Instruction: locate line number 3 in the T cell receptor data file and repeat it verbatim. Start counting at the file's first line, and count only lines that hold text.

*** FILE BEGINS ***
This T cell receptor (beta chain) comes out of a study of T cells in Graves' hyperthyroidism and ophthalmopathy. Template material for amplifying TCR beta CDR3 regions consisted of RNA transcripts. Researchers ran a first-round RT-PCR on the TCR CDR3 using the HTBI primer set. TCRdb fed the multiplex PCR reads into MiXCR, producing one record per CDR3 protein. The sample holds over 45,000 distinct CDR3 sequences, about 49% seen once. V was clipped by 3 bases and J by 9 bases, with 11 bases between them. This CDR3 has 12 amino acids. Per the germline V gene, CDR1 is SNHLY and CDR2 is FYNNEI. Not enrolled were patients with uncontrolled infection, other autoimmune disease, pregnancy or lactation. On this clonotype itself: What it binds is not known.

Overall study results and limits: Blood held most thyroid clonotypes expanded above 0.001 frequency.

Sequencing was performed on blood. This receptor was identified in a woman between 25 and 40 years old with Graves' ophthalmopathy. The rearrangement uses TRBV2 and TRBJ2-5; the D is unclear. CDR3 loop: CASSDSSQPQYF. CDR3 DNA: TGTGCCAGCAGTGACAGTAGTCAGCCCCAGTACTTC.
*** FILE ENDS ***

Sequencing was performed on blood. This receptor was identified in a woman between 25 and 40 years old with Graves' ophthalmopathy. The rearrangement uses TRBV2 and TRBJ2-5; the D is unclear. CDR3 loop: CASSDSSQPQYF. CDR3 DNA: TGTGCCAGCAGTGACAGTAGTCAGCCCCAGTACTTC.